When asked for the third time by USC staff members what I wanted to see as a result of their adjudication process, I said I wanted the university to fulfill the promise made in its written policy of expelling a student who commits rape while attending the university.
The staff member said to me: “That is not what we exist to do. This is not a punitive process. This is a rehabilitative process. This is an educative process.”
I beg to disagree. If an academic institution fails to remove a rapist from its student body, the school is not only contributing to the victimization of the victim by further proving to the victim that she (or he) is indeed invisible –– but it is additionally displaying wanton disregard for the safety of any and all its other students.
Carly Mee is one of 37 students at Occidental College in Los Angeles, California who have made headlines because of their class action lawsuit filed against their university for violating Title IX. Mee’s rapist was expelled by Occidental, but allowed to return after he appealed the decision. He then went on to rape at least three more women.
The Occidental suit is one of a host of class actions that have been filed across the country in the past few years; students at Amherst, Yale and the University of North Carolina have also sued their schools for failing to abide by Title IX and failing to adequately protect student victims of sexual misconduct.
According to documentary filmmaker Suzanne Richiardone –– who is currently working with Academy Award-winning Maha Productions to expose the harsh realities faced by sexual assault victims –– women at institutions across the country have begun “an underground movement” to demand that their schools do more to protect female students.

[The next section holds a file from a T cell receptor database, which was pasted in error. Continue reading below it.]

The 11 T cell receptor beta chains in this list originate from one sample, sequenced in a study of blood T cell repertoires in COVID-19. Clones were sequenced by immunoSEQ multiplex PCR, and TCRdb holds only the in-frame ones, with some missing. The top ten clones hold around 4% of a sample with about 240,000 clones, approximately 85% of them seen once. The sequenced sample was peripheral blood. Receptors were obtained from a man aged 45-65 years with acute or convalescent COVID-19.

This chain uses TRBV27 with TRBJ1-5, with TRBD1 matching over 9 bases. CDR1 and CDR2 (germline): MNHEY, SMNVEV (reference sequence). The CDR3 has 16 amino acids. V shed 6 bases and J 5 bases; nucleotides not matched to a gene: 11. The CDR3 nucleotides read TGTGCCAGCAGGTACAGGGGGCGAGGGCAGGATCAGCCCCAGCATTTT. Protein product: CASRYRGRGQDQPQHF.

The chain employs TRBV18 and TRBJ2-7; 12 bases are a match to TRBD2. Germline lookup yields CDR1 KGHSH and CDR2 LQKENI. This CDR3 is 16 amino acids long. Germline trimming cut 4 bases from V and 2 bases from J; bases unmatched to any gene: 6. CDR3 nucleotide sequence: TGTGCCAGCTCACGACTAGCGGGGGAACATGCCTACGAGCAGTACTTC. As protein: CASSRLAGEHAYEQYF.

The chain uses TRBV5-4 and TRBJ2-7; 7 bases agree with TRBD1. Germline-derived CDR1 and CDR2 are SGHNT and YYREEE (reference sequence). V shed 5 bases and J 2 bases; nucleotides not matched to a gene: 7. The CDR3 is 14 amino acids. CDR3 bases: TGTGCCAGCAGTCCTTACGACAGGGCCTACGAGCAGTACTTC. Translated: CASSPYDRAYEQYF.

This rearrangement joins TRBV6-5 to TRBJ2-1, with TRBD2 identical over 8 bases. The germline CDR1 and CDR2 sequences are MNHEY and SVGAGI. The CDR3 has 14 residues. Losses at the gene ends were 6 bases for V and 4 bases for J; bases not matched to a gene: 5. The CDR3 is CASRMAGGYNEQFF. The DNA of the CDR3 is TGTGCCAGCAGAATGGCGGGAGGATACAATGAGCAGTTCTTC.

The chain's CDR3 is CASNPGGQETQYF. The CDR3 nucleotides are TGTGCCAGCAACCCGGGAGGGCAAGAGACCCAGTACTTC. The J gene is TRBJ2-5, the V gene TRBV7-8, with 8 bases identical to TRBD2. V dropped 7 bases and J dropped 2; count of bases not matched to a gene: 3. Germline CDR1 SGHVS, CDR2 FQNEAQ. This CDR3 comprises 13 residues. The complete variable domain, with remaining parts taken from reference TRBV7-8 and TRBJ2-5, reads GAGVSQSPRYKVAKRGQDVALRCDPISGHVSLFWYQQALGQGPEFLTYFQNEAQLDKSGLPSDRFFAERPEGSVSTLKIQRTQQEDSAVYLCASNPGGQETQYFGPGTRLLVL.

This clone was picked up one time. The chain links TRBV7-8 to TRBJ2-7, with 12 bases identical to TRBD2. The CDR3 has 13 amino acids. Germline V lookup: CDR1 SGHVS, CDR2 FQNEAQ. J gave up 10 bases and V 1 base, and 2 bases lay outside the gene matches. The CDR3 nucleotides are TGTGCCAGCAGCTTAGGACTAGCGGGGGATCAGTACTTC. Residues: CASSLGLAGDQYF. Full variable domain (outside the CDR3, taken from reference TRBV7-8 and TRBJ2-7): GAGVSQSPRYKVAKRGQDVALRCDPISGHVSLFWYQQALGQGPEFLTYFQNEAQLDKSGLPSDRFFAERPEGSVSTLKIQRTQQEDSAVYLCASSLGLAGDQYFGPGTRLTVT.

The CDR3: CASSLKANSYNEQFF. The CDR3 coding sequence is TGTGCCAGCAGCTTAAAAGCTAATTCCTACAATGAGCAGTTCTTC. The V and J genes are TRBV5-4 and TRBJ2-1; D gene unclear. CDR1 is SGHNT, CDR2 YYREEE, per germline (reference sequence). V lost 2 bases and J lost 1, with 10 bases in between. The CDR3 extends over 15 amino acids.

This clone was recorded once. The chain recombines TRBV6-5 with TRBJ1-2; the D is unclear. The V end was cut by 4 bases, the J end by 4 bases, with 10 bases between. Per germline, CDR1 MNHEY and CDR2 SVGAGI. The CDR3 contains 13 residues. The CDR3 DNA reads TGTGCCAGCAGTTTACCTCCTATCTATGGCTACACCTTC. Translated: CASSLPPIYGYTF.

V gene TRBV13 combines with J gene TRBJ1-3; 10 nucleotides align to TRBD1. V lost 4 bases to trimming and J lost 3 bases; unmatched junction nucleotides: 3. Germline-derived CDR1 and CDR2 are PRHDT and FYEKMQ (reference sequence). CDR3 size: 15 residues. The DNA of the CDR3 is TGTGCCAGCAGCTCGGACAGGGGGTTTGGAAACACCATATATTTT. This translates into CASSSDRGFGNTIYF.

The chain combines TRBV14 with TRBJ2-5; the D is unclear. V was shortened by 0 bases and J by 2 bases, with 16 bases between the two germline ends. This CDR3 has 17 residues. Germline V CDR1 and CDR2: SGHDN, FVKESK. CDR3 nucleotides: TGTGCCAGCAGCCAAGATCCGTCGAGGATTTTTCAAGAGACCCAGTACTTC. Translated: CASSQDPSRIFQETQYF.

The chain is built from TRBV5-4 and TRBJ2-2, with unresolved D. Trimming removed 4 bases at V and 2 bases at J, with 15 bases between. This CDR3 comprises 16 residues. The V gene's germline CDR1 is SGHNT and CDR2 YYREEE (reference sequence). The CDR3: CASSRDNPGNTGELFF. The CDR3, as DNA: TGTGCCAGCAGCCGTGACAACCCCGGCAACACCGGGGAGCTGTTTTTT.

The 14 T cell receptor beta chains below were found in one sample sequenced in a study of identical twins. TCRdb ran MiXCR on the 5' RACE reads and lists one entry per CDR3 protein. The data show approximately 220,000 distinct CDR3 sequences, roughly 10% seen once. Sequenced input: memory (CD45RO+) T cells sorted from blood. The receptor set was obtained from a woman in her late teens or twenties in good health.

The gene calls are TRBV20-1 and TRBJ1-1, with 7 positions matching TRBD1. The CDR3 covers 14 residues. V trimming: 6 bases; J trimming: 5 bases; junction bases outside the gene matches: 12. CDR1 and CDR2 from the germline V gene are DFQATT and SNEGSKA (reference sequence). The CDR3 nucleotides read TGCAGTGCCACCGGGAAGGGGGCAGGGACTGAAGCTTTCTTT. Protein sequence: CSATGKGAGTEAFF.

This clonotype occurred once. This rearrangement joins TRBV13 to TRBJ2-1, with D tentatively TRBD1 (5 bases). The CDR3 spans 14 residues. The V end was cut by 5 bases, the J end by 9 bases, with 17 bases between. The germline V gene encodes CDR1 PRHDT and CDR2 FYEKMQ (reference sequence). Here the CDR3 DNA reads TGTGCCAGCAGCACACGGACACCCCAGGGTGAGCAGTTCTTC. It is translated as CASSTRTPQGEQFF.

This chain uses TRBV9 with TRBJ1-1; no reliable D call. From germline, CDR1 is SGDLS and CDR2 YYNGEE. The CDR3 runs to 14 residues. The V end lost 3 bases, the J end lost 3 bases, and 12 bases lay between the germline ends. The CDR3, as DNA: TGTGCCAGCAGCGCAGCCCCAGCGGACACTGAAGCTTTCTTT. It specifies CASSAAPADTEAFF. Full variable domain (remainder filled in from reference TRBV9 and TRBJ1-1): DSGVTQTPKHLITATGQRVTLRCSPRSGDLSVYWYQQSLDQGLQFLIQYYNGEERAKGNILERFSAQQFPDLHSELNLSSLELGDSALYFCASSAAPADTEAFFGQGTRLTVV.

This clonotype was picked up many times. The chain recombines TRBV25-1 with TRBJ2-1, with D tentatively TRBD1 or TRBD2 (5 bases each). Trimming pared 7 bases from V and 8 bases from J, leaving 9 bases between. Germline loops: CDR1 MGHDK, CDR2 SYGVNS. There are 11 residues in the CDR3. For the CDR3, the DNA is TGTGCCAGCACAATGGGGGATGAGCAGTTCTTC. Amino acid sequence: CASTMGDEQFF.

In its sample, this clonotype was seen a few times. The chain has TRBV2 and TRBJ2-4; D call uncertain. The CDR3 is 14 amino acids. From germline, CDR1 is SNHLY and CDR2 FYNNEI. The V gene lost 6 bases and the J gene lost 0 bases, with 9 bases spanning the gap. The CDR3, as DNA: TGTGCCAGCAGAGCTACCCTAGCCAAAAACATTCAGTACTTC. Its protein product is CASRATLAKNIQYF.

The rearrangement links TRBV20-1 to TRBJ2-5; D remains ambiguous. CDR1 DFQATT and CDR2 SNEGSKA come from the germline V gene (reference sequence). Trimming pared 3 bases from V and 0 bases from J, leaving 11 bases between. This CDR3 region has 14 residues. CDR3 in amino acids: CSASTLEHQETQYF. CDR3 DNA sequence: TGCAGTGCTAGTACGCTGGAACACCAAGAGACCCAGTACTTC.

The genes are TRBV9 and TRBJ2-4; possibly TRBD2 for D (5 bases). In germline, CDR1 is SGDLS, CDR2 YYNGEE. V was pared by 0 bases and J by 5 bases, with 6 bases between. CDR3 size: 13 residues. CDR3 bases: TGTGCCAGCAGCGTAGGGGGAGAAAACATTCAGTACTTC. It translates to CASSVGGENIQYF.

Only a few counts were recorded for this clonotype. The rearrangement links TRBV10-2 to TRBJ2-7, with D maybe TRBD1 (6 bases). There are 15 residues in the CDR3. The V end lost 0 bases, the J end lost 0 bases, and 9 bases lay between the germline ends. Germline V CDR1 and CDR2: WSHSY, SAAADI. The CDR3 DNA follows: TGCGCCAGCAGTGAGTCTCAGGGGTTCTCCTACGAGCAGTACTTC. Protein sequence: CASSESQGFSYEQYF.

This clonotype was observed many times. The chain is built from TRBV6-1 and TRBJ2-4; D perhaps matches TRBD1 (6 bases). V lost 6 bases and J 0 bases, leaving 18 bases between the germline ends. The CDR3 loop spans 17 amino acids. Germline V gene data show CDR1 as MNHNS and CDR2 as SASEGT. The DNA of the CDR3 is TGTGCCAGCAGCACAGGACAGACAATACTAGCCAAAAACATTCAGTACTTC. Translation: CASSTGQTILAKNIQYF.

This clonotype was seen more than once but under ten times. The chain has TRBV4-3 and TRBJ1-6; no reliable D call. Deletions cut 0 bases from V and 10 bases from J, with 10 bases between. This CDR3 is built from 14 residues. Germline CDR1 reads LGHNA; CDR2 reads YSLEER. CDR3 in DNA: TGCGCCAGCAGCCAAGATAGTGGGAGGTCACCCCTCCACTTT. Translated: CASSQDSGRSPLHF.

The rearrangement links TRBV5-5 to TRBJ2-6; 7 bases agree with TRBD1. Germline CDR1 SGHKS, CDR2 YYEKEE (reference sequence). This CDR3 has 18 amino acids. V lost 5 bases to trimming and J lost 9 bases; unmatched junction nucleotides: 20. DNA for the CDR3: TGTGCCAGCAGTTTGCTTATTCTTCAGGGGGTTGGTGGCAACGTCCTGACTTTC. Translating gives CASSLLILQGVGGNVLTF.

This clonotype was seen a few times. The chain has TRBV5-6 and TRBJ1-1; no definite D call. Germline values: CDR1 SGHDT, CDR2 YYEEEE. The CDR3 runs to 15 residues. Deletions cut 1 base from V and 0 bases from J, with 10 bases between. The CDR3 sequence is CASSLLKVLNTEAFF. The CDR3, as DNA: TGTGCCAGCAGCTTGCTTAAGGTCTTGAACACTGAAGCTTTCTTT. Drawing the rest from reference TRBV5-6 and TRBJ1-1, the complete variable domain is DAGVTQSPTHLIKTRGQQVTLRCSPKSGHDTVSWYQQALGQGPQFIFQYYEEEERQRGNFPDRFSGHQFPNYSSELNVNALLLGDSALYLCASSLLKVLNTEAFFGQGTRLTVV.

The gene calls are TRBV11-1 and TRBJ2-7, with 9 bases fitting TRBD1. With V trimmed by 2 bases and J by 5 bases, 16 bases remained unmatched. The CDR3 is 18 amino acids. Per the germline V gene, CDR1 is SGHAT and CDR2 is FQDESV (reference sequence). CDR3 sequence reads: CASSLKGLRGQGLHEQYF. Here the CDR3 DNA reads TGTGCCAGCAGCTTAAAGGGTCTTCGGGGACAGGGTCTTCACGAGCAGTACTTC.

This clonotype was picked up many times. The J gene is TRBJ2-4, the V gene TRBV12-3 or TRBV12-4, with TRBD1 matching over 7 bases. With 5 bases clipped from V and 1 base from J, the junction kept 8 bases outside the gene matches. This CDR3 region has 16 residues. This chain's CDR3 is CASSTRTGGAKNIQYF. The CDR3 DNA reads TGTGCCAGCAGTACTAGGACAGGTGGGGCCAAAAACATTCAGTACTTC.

The anti-rape coalition I co-founded this semester with a fellow victim at the University of Southern California is now taking steps to file a class action similar to Occidental’s for the many women in our group who were failed by USC’s administration.
My rapist will be receiving his diploma in two weeks. Despite the Obama Administration’s pleas for swift adjudications of sexual misconduct on college campuses receiving federal aid, as outlined in its April 2011 “Dear Colleague” letter, and despite the rights extended to female college students by Title IX, my rapist will soon be a proud alum of the University of Southern California.
The defamation suit my rapist has filed against me claims “assumption of risk” as part of his defense. I can state unequivocally that I never assumed that, by attending the University of Southern California, I was risking becoming a rape victim.
By letting my boyfriend drink a glass of water and take some aspirin after a party, I never assumed I had let a rapist into my apartment. How could I have been expected to assume this? Because I am a woman? Is that what it boils down to? Because I possess a vagina, I must understand that my mere existence evinces a daily risk of victimization and theft of personhood?
Fuck that noise. It’s time to stand up, step forward, and stop the rape.
A self-identified sexual assault survivor, Tucker Reed also authors the blog “Covered In Band-Aids,” a collection of essays exploring “the assaulted woman’s life before, during and after her assault.” Initially anonymous, Reed identified herself and her alleged attacker in a post on February 23, 2013. In addition to her writing, Reed is a women’s rights and anti-rape activist. She co-founded and serves as co-director of the Student Coalition Against Rape (SCAR) advocacy group at the University of Southern California in Los Angeles. This piece was originally published on xoJane.